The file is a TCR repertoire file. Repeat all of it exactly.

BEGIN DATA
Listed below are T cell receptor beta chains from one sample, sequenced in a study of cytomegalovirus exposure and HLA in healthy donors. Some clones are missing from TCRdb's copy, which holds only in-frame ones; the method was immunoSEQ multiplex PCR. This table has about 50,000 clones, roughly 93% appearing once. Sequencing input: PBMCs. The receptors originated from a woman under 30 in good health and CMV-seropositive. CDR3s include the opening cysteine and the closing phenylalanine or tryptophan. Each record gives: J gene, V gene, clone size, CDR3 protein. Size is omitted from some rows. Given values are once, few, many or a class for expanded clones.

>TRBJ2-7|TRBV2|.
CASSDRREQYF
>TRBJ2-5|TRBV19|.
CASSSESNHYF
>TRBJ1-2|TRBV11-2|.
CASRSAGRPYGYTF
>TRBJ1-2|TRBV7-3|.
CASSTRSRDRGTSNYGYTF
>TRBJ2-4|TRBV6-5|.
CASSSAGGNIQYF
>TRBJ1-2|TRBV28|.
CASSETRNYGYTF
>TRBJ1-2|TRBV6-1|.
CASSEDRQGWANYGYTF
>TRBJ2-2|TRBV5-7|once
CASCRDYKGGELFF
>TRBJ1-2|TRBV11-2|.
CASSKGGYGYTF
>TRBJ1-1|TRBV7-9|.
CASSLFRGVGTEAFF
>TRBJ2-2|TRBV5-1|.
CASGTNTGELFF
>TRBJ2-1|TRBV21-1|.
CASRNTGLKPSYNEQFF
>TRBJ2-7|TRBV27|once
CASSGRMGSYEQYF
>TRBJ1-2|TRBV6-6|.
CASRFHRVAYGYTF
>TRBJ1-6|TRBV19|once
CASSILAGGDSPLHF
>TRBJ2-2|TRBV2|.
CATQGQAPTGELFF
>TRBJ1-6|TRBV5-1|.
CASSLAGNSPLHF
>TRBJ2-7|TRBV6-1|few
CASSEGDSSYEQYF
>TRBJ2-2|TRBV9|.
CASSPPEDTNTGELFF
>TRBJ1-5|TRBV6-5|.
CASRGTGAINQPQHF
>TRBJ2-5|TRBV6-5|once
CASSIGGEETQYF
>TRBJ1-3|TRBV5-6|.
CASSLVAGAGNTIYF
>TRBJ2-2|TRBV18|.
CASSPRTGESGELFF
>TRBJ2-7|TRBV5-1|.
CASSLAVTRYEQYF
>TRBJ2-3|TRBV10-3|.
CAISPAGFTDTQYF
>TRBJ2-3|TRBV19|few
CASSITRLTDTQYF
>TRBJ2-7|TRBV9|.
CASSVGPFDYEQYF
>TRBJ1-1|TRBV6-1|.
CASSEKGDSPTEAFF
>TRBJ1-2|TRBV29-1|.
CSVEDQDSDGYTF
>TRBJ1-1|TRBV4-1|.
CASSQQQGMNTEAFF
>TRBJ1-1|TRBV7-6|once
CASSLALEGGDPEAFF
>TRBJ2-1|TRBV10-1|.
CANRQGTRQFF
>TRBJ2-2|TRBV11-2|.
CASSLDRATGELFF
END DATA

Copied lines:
Listed below are T cell receptor beta chains from one sample, sequenced in a study of cytomegalovirus exposure and HLA in healthy donors. Some clones are missing from TCRdb's copy, which holds only in-frame ones; the method was immunoSEQ multiplex PCR. This table has about 50,000 clones, roughly 93% appearing once. Sequencing input: PBMCs. The receptors originated from a woman under 30 in good health and CMV-seropositive. CDR3s include the opening cysteine and the closing phenylalanine or tryptophan. Each record gives: J gene, V gene, clone size, CDR3 protein. Size is omitted from some rows. Given values are once, few, many or a class for expanded clones.

>TRBJ2-7|TRBV2|.
CASSDRREQYF
>TRBJ2-5|TRBV19|.
CASSSESNHYF
>TRBJ1-2|TRBV11-2|.
CASRSAGRPYGYTF
>TRBJ1-2|TRBV7-3|.
CASSTRSRDRGTSNYGYTF
>TRBJ2-4|TRBV6-5|.
CASSSAGGNIQYF
>TRBJ1-2|TRBV28|.
CASSETRNYGYTF
>TRBJ1-2|TRBV6-1|.
CASSEDRQGWANYGYTF
>TRBJ2-2|TRBV5-7|once
CASCRDYKGGELFF
>TRBJ1-2|TRBV11-2|.
CASSKGGYGYTF
>TRBJ1-1|TRBV7-9|.
CASSLFRGVGTEAFF
>TRBJ2-2|TRBV5-1|.
CASGTNTGELFF
>TRBJ2-1|TRBV21-1|.
CASRNTGLKPSYNEQFF
>TRBJ2-7|TRBV27|once
CASSGRMGSYEQYF
>TRBJ1-2|TRBV6-6|.
CASRFHRVAYGYTF
>TRBJ1-6|TRBV19|once
CASSILAGGDSPLHF
>TRBJ2-2|TRBV2|.
CATQGQAPTGELFF
>TRBJ1-6|TRBV5-1|.
CASSLAGNSPLHF
>TRBJ2-7|TRBV6-1|few
CASSEGDSSYEQYF
>TRBJ2-2|TRBV9|.
CASSPPEDTNTGELFF
>TRBJ1-5|TRBV6-5|.
CASRGTGAINQPQHF
>TRBJ2-5|TRBV6-5|once
CASSIGGEETQYF
>TRBJ1-3|TRBV5-6|.
CASSLVAGAGNTIYF
>TRBJ2-2|TRBV18|.
CASSPRTGESGELFF
>TRBJ2-7|TRBV5-1|.
CASSLAVTRYEQYF
>TRBJ2-3|TRBV10-3|.
CAISPAGFTDTQYF
>TRBJ2-3|TRBV19|few
CASSITRLTDTQYF
>TRBJ2-7|TRBV9|.
CASSVGPFDYEQYF
>TRBJ1-1|TRBV6-1|.
CASSEKGDSPTEAFF
>TRBJ1-2|TRBV29-1|.
CSVEDQDSDGYTF
>TRBJ1-1|TRBV4-1|.
CASSQQQGMNTEAFF
>TRBJ1-1|TRBV7-6|once
CASSLALEGGDPEAFF
>TRBJ2-1|TRBV10-1|.
CANRQGTRQFF
>TRBJ2-2|TRBV11-2|.
CASSLDRATGELFF